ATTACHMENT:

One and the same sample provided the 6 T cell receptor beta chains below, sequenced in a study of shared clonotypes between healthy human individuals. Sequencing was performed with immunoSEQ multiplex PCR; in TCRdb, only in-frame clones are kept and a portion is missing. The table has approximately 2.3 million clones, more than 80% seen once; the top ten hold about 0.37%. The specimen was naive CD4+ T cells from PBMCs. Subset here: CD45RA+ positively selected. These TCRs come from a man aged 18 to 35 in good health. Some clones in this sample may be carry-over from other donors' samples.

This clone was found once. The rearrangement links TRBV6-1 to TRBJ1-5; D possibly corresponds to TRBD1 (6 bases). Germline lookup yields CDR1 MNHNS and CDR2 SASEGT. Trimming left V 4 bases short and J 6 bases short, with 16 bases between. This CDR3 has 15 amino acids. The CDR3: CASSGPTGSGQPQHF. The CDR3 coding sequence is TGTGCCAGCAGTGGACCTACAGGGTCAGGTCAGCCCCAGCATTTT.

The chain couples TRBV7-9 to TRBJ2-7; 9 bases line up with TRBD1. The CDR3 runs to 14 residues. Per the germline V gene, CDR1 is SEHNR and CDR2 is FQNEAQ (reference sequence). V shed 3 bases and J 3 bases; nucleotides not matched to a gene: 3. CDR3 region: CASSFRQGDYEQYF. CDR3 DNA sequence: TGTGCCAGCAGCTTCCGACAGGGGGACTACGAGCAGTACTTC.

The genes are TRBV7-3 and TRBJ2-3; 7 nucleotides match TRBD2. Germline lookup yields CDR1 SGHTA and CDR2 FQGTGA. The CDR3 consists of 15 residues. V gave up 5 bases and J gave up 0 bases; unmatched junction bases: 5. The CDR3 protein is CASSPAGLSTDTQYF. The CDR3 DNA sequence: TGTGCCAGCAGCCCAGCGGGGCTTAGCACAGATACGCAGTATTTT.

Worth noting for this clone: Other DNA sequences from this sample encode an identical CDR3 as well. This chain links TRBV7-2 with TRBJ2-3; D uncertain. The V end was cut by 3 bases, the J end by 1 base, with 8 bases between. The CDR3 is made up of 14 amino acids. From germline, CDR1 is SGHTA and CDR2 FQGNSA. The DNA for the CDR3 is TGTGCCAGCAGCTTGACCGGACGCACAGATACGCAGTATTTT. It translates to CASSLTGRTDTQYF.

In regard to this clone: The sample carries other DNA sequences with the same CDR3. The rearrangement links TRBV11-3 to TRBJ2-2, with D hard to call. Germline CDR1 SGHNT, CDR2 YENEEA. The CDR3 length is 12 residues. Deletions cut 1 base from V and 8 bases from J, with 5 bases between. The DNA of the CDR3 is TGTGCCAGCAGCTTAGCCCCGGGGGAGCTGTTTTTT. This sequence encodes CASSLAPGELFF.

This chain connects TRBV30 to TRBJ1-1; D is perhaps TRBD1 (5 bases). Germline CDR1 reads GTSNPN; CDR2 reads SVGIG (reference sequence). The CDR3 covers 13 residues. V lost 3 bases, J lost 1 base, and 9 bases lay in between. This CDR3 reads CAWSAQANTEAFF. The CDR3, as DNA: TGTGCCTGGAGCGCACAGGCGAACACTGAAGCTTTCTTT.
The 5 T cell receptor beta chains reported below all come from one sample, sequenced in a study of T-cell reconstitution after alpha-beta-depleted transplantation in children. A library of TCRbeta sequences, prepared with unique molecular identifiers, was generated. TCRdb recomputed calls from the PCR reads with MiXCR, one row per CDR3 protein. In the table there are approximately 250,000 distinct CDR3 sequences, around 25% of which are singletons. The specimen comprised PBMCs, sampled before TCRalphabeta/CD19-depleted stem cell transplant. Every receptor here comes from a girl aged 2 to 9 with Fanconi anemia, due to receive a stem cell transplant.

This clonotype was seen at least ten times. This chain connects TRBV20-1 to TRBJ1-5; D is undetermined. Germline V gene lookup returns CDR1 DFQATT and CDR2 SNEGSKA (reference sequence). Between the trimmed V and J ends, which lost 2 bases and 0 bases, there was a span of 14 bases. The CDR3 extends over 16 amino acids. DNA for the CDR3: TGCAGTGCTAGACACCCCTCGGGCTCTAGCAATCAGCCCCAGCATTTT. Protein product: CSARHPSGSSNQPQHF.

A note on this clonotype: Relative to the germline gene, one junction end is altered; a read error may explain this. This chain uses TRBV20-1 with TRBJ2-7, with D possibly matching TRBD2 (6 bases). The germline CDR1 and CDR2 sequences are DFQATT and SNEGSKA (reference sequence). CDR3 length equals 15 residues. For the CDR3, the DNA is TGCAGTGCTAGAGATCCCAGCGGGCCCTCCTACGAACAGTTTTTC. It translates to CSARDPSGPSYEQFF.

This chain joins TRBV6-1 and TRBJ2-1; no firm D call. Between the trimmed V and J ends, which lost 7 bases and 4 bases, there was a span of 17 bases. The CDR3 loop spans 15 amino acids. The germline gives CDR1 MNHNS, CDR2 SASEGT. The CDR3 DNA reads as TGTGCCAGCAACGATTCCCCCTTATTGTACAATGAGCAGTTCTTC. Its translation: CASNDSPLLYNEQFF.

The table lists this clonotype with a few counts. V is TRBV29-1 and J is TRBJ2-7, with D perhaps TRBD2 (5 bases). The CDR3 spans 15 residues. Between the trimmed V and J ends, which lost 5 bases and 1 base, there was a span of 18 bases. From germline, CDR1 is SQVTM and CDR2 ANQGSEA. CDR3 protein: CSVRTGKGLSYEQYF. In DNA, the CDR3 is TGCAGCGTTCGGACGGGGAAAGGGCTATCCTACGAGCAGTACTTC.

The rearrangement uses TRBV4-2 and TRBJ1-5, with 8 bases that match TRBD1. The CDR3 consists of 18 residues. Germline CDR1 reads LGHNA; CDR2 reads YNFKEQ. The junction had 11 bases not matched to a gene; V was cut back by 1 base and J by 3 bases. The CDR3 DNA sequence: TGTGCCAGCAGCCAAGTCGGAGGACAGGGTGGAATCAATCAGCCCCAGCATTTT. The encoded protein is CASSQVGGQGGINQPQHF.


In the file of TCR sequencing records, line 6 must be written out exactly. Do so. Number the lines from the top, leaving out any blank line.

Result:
In regard to this clone: The sample carries other DNA sequences with the same CDR3. The rearrangement links TRBV11-3 to TRBJ2-2, with D hard to call. Germline CDR1 SGHNT, CDR2 YENEEA. The CDR3 length is 12 residues. Deletions cut 1 base from V and 8 bases from J, with 5 bases between. The DNA of the CDR3 is TGTGCCAGCAGCTTAGCCCCGGGGGAGCTGTTTTTT. This sequence encodes CASSLAPGELFF.